Red Sox

McAdam: Teixeira’s retirement recalls what might have been with Red Sox


McAdam: Teixeira’s retirement recalls what might have been with Red Sox

SEATTLE -- The news that Mark Teixeira will announce his retirement at an afternoon press conference is sure to prompt revisiting his decision -- some eight years ago now -- to choose signing with the Yankees rather than the Red Sox.

Some context: Teixeira was just entering his prime at 28. He was the kind of run-producing hitter who could anchor the middle of a lineup for a long time.
The Red Sox at the time still had both David Ortiz, but the club has dealt Manny Ramirez at the trade deadline months earlier, and Teixeira appeared to be the perfect replacement. Here was a switch-hitting, slick-fielding accountable player with no history of the kind of selfish behavior which had forced the Sox to ship Ramirez out of town.
But though they had beaten the Yankees in the 2004 ALCS and ended their championship drought later that same fall, and again three years later, the Red Sox were still no match for the Yanks at the bargaining table.
Just as they had lost out on Alex Rodriguez four years earlier, so did the Sox also finish second on Teixeira, who agreed to an eight-year, $180 million deal.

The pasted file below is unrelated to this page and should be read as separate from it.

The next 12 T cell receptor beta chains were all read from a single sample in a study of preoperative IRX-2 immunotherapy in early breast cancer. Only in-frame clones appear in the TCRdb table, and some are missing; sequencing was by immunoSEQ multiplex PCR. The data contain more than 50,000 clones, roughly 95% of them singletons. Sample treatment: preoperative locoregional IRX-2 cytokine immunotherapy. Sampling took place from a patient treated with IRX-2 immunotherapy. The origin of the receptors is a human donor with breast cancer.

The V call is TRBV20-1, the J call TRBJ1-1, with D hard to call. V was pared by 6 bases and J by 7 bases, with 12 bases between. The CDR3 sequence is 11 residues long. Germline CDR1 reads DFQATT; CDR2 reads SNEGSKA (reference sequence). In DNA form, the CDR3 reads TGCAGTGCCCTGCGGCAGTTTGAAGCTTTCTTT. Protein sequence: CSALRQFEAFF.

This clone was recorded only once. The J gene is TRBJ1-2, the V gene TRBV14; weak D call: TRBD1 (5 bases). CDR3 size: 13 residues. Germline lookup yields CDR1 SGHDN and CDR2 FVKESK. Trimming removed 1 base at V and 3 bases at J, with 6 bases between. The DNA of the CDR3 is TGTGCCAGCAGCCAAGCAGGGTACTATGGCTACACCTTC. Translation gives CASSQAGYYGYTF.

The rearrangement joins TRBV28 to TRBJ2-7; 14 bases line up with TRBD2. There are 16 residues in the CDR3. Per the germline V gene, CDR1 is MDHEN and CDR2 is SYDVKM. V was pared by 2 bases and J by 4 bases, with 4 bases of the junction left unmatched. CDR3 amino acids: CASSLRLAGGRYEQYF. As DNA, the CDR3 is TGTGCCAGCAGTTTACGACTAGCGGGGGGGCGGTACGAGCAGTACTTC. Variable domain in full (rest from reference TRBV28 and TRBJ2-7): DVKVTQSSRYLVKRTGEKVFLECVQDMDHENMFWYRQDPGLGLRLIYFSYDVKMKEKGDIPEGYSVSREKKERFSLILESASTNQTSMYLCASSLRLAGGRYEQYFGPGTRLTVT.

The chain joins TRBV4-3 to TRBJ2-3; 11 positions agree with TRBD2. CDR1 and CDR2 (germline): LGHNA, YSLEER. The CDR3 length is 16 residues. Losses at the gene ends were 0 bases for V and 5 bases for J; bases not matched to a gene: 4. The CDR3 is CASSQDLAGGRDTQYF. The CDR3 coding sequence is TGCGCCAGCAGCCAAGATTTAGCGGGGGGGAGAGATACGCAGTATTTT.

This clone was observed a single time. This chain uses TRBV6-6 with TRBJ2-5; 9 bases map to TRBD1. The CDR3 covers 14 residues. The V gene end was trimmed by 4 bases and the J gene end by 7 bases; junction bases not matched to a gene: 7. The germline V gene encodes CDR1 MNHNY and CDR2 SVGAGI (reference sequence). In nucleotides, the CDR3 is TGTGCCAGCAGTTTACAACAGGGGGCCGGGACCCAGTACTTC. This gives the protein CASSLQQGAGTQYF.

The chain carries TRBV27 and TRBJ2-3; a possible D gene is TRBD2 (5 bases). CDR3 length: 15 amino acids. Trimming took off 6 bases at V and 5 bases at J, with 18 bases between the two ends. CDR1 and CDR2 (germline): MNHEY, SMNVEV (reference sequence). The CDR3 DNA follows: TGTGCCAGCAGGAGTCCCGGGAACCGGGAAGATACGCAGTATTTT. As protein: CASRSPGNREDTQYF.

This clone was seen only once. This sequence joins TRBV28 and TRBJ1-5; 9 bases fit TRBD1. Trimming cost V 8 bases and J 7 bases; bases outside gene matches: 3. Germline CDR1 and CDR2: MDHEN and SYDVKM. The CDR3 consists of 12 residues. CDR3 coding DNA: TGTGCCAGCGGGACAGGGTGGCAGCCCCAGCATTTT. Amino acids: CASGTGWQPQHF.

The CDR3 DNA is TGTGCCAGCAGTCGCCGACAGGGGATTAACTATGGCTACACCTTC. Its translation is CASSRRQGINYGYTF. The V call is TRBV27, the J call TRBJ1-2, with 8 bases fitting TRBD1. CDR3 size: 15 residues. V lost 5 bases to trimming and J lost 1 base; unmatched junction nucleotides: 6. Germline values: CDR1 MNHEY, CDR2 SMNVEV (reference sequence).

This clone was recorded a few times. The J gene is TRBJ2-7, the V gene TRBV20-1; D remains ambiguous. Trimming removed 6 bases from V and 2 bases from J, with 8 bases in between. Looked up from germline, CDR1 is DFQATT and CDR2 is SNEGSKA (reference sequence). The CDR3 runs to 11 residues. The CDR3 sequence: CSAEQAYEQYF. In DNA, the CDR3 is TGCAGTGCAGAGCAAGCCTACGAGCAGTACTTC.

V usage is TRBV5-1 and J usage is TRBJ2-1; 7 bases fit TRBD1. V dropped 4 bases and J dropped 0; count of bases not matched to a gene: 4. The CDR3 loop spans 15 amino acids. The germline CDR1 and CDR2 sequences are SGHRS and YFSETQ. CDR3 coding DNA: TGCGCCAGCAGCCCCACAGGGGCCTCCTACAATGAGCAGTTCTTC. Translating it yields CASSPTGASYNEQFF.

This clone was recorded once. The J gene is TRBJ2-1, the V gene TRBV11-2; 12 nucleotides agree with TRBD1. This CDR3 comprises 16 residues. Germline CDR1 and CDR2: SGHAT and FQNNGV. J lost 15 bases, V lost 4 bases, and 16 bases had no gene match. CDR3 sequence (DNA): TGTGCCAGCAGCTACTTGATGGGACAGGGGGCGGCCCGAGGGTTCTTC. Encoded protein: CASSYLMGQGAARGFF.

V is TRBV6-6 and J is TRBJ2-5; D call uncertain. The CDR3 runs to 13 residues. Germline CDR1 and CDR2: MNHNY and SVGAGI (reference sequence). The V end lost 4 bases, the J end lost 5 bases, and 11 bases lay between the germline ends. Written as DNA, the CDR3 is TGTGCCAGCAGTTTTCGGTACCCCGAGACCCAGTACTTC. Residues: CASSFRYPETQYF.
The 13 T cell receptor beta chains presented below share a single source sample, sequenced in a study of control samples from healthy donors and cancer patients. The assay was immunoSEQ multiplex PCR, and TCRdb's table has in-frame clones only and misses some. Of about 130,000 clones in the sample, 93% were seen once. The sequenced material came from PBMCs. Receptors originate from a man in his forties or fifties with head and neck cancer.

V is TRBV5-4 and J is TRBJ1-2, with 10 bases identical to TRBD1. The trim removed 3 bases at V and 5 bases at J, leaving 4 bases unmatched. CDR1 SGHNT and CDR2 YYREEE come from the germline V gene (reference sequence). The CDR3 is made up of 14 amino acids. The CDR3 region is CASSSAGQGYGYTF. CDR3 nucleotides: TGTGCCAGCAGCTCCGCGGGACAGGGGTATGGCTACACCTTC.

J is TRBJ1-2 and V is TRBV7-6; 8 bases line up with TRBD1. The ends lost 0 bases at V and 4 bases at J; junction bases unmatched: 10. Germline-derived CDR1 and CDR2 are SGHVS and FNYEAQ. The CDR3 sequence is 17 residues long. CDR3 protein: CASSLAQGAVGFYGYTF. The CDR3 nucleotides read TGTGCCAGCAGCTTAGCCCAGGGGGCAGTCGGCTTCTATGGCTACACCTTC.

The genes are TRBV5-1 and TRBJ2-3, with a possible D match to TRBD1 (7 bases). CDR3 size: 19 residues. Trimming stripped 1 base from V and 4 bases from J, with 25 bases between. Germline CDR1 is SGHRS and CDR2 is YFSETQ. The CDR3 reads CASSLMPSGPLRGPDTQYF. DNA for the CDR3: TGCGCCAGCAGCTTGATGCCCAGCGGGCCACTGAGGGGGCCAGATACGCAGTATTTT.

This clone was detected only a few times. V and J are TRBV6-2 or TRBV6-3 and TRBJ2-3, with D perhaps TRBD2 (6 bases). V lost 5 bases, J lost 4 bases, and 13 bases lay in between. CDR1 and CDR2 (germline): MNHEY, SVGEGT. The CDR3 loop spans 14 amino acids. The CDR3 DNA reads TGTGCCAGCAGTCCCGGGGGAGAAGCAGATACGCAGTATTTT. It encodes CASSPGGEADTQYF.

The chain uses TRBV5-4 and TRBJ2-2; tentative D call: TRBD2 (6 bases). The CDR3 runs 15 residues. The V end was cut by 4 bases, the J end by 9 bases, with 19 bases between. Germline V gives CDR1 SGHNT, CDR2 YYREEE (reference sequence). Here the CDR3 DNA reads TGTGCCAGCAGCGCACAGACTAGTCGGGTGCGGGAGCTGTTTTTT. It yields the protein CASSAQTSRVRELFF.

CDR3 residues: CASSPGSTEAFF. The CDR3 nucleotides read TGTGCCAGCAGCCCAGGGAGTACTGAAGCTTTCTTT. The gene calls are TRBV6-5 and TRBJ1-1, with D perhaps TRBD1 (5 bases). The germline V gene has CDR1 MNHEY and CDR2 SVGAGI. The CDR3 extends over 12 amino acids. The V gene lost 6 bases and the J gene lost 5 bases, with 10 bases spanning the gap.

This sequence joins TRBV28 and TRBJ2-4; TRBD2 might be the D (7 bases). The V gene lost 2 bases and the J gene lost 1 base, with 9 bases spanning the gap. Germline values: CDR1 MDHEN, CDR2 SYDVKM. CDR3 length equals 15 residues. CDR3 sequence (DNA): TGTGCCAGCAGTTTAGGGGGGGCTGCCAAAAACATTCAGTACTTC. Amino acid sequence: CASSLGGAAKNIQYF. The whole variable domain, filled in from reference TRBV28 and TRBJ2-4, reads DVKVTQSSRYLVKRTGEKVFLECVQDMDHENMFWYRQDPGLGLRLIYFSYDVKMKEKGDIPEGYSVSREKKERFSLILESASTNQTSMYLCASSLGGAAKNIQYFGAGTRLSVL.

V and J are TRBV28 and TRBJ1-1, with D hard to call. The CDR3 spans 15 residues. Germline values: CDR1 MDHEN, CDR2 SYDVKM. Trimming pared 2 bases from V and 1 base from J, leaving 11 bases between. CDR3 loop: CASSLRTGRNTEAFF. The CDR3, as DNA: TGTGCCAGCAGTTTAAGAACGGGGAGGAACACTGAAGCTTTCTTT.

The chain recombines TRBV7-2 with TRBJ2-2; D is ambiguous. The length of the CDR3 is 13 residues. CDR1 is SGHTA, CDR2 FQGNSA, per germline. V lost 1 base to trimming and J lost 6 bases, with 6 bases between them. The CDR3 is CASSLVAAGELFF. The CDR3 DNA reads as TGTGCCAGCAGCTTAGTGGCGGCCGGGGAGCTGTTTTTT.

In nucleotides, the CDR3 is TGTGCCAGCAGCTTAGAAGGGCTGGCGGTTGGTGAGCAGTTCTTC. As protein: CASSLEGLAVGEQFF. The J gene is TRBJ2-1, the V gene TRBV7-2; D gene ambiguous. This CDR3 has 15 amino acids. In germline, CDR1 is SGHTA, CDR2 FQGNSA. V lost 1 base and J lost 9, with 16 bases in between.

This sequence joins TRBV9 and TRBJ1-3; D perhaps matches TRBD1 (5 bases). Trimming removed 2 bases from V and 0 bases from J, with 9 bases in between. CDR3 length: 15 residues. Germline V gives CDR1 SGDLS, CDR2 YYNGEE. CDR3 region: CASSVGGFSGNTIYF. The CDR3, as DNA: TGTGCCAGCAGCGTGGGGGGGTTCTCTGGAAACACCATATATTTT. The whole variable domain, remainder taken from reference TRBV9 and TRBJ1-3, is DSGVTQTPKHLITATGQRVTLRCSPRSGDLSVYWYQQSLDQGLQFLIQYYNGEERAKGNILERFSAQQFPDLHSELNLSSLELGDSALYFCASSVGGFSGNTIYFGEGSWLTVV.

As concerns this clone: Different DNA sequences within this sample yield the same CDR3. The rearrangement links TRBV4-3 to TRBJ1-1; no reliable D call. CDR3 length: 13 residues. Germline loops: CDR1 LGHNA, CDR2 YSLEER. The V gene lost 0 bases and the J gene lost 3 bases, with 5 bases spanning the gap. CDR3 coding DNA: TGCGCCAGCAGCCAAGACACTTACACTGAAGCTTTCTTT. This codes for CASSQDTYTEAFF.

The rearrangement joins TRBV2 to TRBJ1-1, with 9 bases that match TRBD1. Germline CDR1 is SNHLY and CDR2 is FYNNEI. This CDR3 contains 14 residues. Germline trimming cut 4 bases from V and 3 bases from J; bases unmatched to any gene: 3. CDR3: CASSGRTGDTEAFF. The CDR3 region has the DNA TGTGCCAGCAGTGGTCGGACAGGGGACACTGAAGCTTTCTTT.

And they didn't just fail to sign the player - they failed in especially ugly fashion. Later, there were reports of a particularly awkward visit to Teixeria's home (at the time) in Texas, where then-team president Larry Lucchino accused agent Scott Boras of misrepresenting the Red Sox' latest offer, enraging Teixeria.
(Historical footnote: this was, incredibly, the second time the  Red Sox had succeeded in insulting Teixeira in his own home. Ten years earlier, when the Sox originally drafted Teixeira out of  high school, Boston scouting director Wayne Britton, in a bizarre bid for leverage, had belittled his abilities and his family's signing demands).
On paper, the signing contributed to the balance of power being tipped back in the Yanks' favor. At the time, the Sox had won two of the previous four World Series and had just come within two runs of winning another pennant months earlier.
But it also meant more than that: it was yet another reminder of the Yankees' superiority when it came to economics. For all the success the Red Sox had enjoyed on the field -- some at the Yankees' expense --  Teixeira's decision was a cruel reminder of who held the power in the division. If the Yankees wanted something -- or someone -- the Red Sox were powerless to stop them.
Indeed, Teixeira was far from the only pickup in the Yanks' manic off-season spending spree. Intent on re-asserting their will on rivals, they also inked CC Sabathia and A.J. Burnett that winter.
The fallout was swift. The Red Sox, enraged with how the negotiations played out, initially swore that they would not sign another of Boras's clients. Privately, Theo Epstein fumed that the Sox were getting out of the free agent business altogether, focusing instead on player development.